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Sunday, August 2, 2020 | History

2 edition of eastern larch beetle in Alaska found in the catalog.

eastern larch beetle in Alaska

Richard A. Werner

eastern larch beetle in Alaska

by Richard A. Werner

  • 172 Want to read
  • 17 Currently reading

Published by U.S. Dept. of Agriculture, Forest Service, Pacific Northwest Research Station in Portland, Or .
Written in English

    Subjects:
  • Beetles -- Alaska,
  • Trees -- Diseases and pests -- Alaska

  • Edition Notes

    StatementRichard A. Werner
    SeriesResearch paper PNW -- 357
    ContributionsPacific Northwest Research Station (Portland, Or.)
    The Physical Object
    Pagination13 p. :
    Number of Pages13
    ID Numbers
    Open LibraryOL13565491M

    Eastern Larch Beetle () When under attack from pests a deciduous conifer can often drop its needles and grow a new set, which is "a great way to get rid of pests," Aukema said. More information about Alaskan Larch may be found here.. The Larix Laricina is commonly known as the Alaskan Larch, American Larch, Eastern Larch, Hackmatack, Tamarack as well as Tamarack Larch.. The currently accepted scientific name of tamarack is Larix laricina (Du Roi) K. Koch. The genus Larix consists of 10 species of deciduous, coniferous trees found in cool, temperate regions of the.

    Douglas-fir beetle Dendroctonus pseudotsugae Pseudotsuga menziesii eastern larch beetle D. simplex Larix laricina fir engraver Scolytus ventralis Abies concolor, A. grandis, A. magnifica Jeffrey pine beetle D. jeffreyi P. jeffreyi mountain pine beetle* D. ponderosae P. albicaulis, P. contorta, P. flexilis, P. lambertiana, P. monticola, P. ponderosa. Effects on eastern larch beetle of its natural attractant and synthetic pheromones in Alaska / ([Portland, Or.?]: U.S. Dept. of Agriculture, Forest Service, Pacific Northwest Forest and Range Experiment Station, []), by Richard A. Werner and Or.) Pacific Northwest Forest and Range Experiment Station (Portland (page images at HathiTrust).

      A close up photo of an eastern larch bark beetle gnawing through wood. The beetle is only about 4 mm long. Individually they cannot harm a tree, but collectively they have killed , acres of. Other Common Names/Trade Names: Tamarack Scientific Name: Larix laricina Best Characteristics for Identification: Lustrous. Very dense, obvious latewood. Resin canals. Uses: Local use lumber, pulp. General Natural Range: A transcontinental species extending from the northern tree line from Alaska to Newfoundland south into New England and the Lake States.


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Eastern larch beetle in Alaska by Richard A. Werner Download PDF EPUB FB2

Genre/Form: book: Additional Physical Format: Print version: Werner, Richard A. (Richard Allen), Eastern larch beetle in Alaska. [Portland, Or.]. Additional Physical Format: Online version: Werner, Richard A. (Richard Allen), Eastern larch beetle in Alaska. [Portland, Or.]: U.S.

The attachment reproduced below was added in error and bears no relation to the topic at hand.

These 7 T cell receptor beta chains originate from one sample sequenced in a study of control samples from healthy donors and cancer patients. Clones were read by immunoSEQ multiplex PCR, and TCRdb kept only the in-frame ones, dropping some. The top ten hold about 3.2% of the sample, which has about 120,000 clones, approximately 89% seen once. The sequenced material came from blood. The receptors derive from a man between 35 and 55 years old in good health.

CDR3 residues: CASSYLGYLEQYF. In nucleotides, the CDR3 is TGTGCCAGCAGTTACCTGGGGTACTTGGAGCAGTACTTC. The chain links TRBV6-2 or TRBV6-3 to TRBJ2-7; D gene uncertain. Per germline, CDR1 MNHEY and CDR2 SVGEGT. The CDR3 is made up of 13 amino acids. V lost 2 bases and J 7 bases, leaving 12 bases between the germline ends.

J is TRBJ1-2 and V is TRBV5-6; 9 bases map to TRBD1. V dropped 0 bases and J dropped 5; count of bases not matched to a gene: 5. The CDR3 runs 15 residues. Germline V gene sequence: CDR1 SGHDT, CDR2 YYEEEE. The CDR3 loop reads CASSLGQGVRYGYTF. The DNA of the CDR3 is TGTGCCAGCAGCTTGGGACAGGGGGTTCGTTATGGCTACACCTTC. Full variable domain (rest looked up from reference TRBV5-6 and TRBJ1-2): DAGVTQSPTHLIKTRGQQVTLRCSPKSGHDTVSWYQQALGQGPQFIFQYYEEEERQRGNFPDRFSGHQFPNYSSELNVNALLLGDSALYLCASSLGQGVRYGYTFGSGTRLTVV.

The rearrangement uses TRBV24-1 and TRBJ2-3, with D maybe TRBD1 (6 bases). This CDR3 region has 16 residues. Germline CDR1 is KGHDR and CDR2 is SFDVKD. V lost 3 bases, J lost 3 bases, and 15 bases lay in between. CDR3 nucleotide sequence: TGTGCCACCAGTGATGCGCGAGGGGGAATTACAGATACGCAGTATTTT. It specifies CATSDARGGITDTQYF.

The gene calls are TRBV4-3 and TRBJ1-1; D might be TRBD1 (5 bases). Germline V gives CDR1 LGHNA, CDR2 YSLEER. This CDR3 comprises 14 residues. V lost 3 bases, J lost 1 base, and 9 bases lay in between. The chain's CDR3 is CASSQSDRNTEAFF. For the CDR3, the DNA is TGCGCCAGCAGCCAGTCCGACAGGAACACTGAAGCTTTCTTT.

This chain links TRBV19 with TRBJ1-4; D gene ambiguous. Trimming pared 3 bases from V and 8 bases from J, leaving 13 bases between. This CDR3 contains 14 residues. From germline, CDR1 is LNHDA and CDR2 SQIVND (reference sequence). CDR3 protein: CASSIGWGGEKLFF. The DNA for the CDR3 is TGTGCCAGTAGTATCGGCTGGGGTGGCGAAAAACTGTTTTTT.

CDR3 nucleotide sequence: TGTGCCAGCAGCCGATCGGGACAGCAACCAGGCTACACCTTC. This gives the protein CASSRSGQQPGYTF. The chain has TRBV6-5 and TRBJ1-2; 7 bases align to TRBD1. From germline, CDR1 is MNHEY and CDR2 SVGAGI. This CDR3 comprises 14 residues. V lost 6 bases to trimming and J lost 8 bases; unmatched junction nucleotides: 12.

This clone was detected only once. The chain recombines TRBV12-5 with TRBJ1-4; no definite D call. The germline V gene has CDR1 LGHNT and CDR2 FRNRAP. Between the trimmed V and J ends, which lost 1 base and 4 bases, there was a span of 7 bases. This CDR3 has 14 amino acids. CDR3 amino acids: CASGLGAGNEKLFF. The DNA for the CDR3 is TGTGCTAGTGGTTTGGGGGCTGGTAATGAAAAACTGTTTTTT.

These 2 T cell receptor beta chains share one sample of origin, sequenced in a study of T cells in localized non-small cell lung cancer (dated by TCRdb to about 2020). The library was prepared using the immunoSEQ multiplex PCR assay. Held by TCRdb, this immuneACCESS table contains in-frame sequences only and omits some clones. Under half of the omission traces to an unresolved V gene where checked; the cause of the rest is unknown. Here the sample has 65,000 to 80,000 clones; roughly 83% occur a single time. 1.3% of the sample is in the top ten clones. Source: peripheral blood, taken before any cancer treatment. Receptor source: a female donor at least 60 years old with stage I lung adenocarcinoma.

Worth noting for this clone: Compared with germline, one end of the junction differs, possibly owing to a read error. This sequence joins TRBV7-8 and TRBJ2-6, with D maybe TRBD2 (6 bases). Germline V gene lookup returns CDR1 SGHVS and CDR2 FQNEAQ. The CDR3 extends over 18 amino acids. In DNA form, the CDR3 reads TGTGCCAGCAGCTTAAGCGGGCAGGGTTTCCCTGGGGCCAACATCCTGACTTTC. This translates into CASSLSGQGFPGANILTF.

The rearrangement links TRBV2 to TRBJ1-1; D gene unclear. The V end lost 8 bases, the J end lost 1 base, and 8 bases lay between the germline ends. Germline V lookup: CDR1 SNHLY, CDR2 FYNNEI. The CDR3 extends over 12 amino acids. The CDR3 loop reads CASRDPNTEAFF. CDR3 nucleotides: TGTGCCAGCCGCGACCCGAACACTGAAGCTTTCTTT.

Dept. of Agriculture. The eastern larch beetle in Alaska / Related Titles. Series: Research paper PNW ; By. Werner, Richard A. (Richard Allen), Pacific Northwest Research Station (Portland, Or.) Type. Book Material. Published material. Publication info. The eastern larch beetle in Alaska (Research paper PNW) [Richard A Werner] on *FREE* shipping on qualifying : Richard A Werner.

A swath of Minnesota's forest heavily impacted by eastern larch beetle. Photo by Marc Roberts, USDA Forest Service. Eastern larch beetle (ELB) is a native bark beetle infesting tamarack (eastern larch) at unprecedented levels throughout the tree's range.

Adults emerge in late spring and bore into the trunk to feed, mate, and lay eggs. The current outbreak of eastern larch beetle in northern Minnesota is going into its 18th year, and researchers have found that at least some eastern larch beetles are able to reach maturity without requiring an overwintering period.

In short, warmer winters mean eastern larch beetle is killing trees faster than it can be managed. Eastern larch beetle-Management Tamarack infested with eastern larch beetles appear red.

The current outbreak cannot currently be managed on a landscape level due to the abundance of beetles, ecologically sensitive nature of most tamarack stands, unpredictable site accessibility for logging equipment, and poor markets for tamarack lumber.

The eastern larch beetle in Alaska by Werner, Richard A. (Richard Allen), Topics Beetles Alaska, Trees Diseases and pests Alaska Publisher [Portland, Or.]: U.S. Dept. of Agriculture, Forest Service, Pacific Northwest Forest and Range Experiment Station This book is available with additional data at Biodiversity Heritage Library.